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In what ways does cinema verite differ from documentary film and what methods do film makers create realism in documentaries - Essay Example

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Documentaries and cinema verite, both specialize in bringing forth the realistic format of truth or real events that give validity to it for posterity. They have become highly relevant because they are able to capture the truth and expose hidden facts. Indeed, the boldness and authenticity are hugely compelling and often transform our vision and perspective of events…
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In what ways does cinema verite differ from documentary film and what methods do film makers create realism in documentaries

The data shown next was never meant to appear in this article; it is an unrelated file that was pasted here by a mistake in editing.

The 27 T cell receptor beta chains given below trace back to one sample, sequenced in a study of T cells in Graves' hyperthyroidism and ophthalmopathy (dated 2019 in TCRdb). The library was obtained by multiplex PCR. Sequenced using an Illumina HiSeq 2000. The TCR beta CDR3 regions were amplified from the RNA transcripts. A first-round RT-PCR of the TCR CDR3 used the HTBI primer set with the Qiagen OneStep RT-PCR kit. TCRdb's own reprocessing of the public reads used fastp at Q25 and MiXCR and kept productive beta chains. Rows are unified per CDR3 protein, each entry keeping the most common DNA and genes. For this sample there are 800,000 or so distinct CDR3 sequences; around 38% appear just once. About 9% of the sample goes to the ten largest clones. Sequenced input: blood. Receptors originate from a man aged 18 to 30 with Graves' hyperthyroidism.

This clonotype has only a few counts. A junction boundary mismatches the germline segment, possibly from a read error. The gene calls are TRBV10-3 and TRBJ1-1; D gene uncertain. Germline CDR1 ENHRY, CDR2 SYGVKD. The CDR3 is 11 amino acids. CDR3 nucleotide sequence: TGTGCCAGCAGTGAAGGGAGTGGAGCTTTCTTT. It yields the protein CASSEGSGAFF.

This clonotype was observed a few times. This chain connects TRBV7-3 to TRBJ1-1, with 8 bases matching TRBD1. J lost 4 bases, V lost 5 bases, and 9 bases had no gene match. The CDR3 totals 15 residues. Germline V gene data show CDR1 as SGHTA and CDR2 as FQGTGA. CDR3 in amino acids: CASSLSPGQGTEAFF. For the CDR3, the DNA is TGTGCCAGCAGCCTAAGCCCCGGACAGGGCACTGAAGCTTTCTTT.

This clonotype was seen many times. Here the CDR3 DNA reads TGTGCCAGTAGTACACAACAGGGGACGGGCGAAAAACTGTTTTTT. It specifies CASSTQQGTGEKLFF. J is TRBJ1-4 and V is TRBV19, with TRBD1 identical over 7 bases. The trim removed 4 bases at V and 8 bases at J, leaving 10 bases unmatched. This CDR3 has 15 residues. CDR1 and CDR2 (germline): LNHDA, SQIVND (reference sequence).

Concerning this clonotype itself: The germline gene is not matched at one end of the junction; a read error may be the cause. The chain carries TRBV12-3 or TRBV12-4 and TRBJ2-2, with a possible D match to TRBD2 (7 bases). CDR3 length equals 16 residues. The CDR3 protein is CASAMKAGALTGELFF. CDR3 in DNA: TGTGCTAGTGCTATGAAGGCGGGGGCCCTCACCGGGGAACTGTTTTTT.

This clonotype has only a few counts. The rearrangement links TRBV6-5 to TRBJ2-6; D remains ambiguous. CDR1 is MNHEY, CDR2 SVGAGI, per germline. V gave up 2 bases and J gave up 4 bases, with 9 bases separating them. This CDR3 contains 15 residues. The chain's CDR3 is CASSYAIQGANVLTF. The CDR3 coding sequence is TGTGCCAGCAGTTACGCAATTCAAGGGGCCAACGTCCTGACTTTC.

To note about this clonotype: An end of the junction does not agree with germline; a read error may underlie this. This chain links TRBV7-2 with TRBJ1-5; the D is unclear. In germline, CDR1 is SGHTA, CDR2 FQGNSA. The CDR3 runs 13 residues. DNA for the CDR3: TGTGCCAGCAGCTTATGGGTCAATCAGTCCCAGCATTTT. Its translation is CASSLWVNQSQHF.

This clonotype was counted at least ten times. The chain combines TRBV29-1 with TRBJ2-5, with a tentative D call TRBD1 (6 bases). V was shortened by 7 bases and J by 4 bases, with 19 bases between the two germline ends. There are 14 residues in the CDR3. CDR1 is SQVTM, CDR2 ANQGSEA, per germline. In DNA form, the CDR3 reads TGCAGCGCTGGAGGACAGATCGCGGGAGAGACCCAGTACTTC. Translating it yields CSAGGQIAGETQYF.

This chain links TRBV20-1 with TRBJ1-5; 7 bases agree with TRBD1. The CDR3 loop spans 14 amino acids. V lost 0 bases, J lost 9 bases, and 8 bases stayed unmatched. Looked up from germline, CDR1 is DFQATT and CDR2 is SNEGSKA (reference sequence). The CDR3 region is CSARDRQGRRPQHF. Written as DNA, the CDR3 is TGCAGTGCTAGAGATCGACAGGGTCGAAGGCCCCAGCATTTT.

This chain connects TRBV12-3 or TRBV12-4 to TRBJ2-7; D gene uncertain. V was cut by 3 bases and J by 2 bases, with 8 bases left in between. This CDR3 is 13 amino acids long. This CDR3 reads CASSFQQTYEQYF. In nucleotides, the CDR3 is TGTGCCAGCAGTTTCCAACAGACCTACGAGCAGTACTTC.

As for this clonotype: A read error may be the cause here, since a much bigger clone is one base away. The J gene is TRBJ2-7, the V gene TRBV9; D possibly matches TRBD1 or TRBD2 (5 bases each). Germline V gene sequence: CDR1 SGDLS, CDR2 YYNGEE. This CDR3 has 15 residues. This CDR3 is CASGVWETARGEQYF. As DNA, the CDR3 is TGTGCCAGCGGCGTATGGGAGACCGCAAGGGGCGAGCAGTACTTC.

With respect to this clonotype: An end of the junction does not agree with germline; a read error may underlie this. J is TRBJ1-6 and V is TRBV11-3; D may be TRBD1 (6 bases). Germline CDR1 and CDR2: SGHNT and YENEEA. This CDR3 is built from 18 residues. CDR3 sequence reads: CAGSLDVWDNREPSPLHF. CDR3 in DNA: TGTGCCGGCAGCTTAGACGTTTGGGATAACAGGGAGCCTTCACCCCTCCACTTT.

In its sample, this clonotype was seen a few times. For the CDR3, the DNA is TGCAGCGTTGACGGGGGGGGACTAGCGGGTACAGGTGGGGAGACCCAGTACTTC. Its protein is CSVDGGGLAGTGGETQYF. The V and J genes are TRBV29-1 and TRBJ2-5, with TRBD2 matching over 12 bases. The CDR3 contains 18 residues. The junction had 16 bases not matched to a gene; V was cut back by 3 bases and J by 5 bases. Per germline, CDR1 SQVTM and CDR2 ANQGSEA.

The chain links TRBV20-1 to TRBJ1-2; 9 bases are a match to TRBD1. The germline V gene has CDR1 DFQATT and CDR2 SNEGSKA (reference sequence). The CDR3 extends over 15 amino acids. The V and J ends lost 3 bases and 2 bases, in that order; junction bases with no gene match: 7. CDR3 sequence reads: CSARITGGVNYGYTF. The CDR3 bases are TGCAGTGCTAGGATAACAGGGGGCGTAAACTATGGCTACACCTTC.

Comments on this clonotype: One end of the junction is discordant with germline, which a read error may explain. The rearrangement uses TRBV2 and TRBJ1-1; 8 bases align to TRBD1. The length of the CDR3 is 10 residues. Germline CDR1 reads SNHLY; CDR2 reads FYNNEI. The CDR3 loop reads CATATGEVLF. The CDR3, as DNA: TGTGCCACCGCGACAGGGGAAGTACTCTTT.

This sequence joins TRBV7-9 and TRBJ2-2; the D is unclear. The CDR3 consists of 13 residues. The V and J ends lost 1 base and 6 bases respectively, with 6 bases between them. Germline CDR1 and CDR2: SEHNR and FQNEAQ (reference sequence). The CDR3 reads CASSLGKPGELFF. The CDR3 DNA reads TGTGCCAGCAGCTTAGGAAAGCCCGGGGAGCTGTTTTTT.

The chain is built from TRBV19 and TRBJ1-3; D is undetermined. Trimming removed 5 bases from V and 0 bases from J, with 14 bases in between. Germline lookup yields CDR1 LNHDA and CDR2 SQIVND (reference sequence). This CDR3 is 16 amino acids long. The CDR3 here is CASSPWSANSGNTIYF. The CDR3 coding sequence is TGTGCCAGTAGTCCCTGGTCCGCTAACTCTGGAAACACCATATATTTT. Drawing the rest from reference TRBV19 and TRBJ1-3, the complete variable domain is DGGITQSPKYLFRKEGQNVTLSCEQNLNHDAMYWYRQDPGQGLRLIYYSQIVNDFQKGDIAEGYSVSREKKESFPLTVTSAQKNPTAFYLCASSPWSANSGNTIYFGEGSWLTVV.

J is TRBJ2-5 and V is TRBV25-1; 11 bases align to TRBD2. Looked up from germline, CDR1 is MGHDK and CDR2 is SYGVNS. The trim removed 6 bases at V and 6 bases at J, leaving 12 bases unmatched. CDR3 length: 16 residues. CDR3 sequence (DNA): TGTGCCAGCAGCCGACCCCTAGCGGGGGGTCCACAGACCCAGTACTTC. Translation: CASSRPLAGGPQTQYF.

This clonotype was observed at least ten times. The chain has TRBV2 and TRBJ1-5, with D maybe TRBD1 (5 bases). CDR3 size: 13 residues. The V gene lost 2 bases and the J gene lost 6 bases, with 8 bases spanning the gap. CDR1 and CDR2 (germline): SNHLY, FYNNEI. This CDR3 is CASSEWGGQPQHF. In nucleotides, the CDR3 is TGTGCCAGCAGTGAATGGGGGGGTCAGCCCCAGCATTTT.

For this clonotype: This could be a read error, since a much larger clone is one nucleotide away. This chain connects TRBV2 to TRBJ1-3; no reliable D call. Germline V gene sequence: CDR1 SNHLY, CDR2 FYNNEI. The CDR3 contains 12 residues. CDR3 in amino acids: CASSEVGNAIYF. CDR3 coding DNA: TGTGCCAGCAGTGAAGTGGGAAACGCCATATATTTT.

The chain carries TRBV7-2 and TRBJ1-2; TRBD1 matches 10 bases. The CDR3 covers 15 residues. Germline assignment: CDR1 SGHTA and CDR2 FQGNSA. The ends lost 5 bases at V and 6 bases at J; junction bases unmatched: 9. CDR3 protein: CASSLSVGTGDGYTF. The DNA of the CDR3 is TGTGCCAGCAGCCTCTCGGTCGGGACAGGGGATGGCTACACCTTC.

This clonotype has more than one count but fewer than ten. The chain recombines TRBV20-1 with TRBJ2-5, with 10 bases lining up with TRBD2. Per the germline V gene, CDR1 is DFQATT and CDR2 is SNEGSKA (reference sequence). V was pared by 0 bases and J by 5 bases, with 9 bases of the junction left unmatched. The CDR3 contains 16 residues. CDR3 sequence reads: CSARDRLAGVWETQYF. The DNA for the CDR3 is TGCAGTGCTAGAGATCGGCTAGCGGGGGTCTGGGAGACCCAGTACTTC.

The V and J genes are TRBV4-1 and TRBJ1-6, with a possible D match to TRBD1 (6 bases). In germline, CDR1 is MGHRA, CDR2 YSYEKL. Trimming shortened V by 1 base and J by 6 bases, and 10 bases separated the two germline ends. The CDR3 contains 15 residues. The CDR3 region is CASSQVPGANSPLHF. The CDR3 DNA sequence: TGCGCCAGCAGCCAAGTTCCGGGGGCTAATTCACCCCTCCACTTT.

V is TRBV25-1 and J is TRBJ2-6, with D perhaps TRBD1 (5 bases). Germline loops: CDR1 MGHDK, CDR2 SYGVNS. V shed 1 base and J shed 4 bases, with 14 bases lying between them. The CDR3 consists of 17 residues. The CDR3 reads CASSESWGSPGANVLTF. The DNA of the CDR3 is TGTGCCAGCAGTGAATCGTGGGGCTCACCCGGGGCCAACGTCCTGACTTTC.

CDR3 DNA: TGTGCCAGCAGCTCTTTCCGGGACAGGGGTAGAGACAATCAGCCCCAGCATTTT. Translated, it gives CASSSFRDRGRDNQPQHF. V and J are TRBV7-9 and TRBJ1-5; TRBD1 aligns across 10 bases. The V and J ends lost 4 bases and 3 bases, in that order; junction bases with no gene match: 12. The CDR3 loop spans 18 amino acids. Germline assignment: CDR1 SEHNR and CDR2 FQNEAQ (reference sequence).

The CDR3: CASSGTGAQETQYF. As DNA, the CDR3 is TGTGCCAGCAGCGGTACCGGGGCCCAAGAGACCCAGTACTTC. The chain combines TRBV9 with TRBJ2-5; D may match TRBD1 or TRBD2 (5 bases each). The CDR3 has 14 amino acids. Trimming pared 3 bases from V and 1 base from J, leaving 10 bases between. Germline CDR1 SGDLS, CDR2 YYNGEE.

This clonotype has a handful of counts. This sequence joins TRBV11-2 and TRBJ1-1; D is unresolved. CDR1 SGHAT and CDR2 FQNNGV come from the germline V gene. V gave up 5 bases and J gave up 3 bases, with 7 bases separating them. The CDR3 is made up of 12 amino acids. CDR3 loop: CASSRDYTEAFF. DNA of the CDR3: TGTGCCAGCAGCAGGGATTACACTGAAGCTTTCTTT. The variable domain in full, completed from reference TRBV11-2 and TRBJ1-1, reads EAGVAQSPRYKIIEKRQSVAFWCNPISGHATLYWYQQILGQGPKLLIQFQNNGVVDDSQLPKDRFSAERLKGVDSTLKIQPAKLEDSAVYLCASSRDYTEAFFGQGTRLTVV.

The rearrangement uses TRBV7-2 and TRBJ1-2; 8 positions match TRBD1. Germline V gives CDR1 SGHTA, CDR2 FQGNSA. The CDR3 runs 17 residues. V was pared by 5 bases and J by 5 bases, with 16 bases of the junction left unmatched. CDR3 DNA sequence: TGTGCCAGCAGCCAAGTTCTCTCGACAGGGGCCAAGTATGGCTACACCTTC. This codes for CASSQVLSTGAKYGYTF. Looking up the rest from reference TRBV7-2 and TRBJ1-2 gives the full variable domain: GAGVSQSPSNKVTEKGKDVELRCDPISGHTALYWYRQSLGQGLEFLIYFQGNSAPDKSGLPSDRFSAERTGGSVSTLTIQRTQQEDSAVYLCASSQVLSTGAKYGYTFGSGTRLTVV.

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Download file to see previous pages Documentary can broadly be described as cinematic expression that reveals ‘fullness and completion, knowledge and truth’ (Nichols, 1994:1). They focus on actual evidence of the events, using real people rather than actors of fictional films who portray other characters. As such, they have minimal editing, reflecting the unvarnished truth. Cinema verite, on the other hand, is a French expression that means ‘truthful cinema’ that records events as they are occurring, often prodding real people to reveal new information in order to showcase new dimension of issue or events (Black, 2002). Hence, it can be defined as documentaries with wide scope of capturing truth. The editing of film makes it more dramatic and, therefore, has greater impact than normal documentary films that are stark in their thematic reality. Documentary films are also accompanied by narratives that highlight events and often inform the public of its relevance by relating it to the history of events. The viewer is, therefore, updated with information about the events and can draw conclusion of truth as he/he sees the documentary. Cinema verite has no narrator and, therefore, the viewer has the freedom to interpret the film as he/she sees. The spontaneity of real characters makes it interesting because they are designed to reveal new aspects of their personality or issues which are often not intended for public. Nanook of the North, made in 1922, is a prime example of cinema verite which documents ethnographic study of Inuits. It has used photographic technics vis-a-vis fade out transition and editing to streamline and emphasize the issue (Renoy, 1993). This is very interesting and pertinent fact of cinema Verite that distinguishes it from normal documentary films. Another very important difference is that textual representation of live events in documentary films are seen as truthful expression of reality. There is little ambiguity because footage of events is not edited and voiceover is just to inform the audience about the issue which they see in the films. Cinema verite is proactive in its depiction of truth because while it captures the events as they occur, it actively provokes subjects in the event to provide new stance to the event. Mamber (1976) asserts that it is not just mutant offspring of documentary technique but tends to highlight the stance of the film maker. It tries to reveal new aspects of events rather than focusing on only one angle of the truth. Very often, the film maker uses editing techniques to showcase truth which could dramatize the events. Thus, it tends to expose paradoxical facets of the true events and makes them more intriguing and interesting. Facilitated by the technology advancements, the world of cinematic documentary has unfolded unprecedented way of unlocking truth and bringing them directly to the public. In the contemporary times, making documentary films has become very challenging because of the diversity of subjects and myriad formats of media tools can be easily exploited to divulge truth. Cinema verite of France, Direct Cinema of America and observatory films of the UK are all varying formats of documentary films that are based on true events. Popularly known as ‘voice’, the reconstructions and structuring tools used in documentary become the vital factor that shift the focus to spotlight and produce ...Download file to see next pagesRead More
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